As of last week, we’re collecting current data again for all in-session state legislatures. (This includes 48 of the 50 states, as well as DC and Puerto Rico; Florida begins their main 2017 session in March, and Louisiana doesn’t start until April.)
This isn’t the first time we’ve gone through this massive start-of-session undertaking, but each time we’re floored by the amazing support from our community. We’d like to extend a huge thank-you to everyone that chipped in to get us here: since the start of November, there have been over 300 code commits from a dozen contributors, and we’ve received over $7,000 for our general fund from over 50 donors.
To an outside observer, the period following legislative-session updates on Open States can seem like a lull. However, we perform work year-round to improve scraper reliability, adapt to breaking mid-session changes from the states, and enhance the quality of the data. You can see all this upcoming work on the Open States issue tracker.
In addition, we also have bigger plans for the coming year, and are excited to start sharing them with you today.
The existing Open States infrastructure (the backbone of our data collection tools and OpenStates.org) dates back to 2009, and is in need of some significant upgrades. Our team began this process at Sunlight, where we helped create the Open Civic Data project, and we intend to finish converting Open States to this new tooling.
The design of the Open Civic Data tools were informed by on our years of experience building Open States and modeling legislative bodies. Since then, other organizations have started using the OCD specs, such as Google, Azavea’s Cicero, and DataMade.
Finally moving Open States to this new infrastructure will mean improved data quality, easier-to-maintain scrapers, and a better foundation on which to build new features. It will also mean we’re again actively working on infrastructure that can be reused by projects beyond Open States.
As part of this transition we’ll finally be releasing a new-and-improved Open States API. We’ll also continue to support the existing v1 API for the foreseeable future, and will announce a generous deprecation timeline when we release the new and improved v2 API.
Similarly, OpenStates.org is showing its age; for example, the site was not designed to work on mobile devices. We’re planning to remedy this with a significant redesign over the coming months.
There’s a giant list of other Open States improvements that we’d love to work on, which will be enabled by the new infrastructure. These include:
Legislative Alerts: as part of a user’s Sunlight Foundation account, they used to be able to track legislation of interest to them; we’d like to restore this ability and improve on it, with greater flexibility and ease-of-use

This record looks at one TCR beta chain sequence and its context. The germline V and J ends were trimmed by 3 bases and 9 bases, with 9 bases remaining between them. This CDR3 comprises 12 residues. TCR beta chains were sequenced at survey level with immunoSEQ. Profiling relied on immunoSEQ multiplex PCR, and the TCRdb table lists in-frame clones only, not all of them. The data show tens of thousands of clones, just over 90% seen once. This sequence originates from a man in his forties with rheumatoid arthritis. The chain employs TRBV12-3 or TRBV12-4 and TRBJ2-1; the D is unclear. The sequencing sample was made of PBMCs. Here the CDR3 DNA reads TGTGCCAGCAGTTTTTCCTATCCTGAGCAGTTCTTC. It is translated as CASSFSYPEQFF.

Legislative Analytics: see which bills and legislators are most active, or what the latest action of interest is; we’d like to enhance OpenStates.org to provide more context around the immense amount of data that we offer
Executive Branch Actions: many state legislatures don’t offer information regarding key executive branch actions such as vetoes, so we’d like to fill this gap
Bills and Votes in Context: we’d like to work with subject-matter experts, such as nonprofits and local reporters, to provide notes or summaries regarding contentious or important bills
Of course, these are just a few of our ideas. We’re always open to suggestions and ideas, especially if you’re interested in partnering with us!
As you can see, we have ambitious plans for a new and improved Open States. We’re excited to make Open States an even more valuable tool, for enabling engagement with and reporting on state legislatures in 2017 and beyond.
We’ve had a successful few months fueled purely by volunteer efforts. And our expenditures of your donations have been focused and conservative, only on operational costs. We expect to largely continue in this way going forward.
Additionally, we’re also planning to award small grants to individuals, in order to secure their time in making these challenging improvements to Open States within a timely fashion. It is for this reason that we’re seeking additional funding.
There are a few ways you can support this work:
Individuals: if you’re a supporter and want to see Open States thrive, we’re now set up to receive tax-exempt donations of all sizes. You can continue to donate via our fundraising page or contact us.
Organizations: if you’re part of an organization that uses Open States, please consider donating to help us continue to improve the data and platform. And if your organization values a particular feature or type of data collected by Open States, we’re happy to discuss ensuring that your donation directly supports that work.
Feature Grants: we’re also open to feature-specific grants. Want to see a specific enhancement to OpenStates.org, or speed up one of the features we’ve mentioned in this blog? Wish we had better coverage of a specific part of your state’s legislative process? Want to partner with us in some way? Get in touch at email@example.com!
Stay in Touch
As you can tell we have big plans for 2017 and beyond, keep up to date with the latest developments:
Originally published at blog.openstates.org.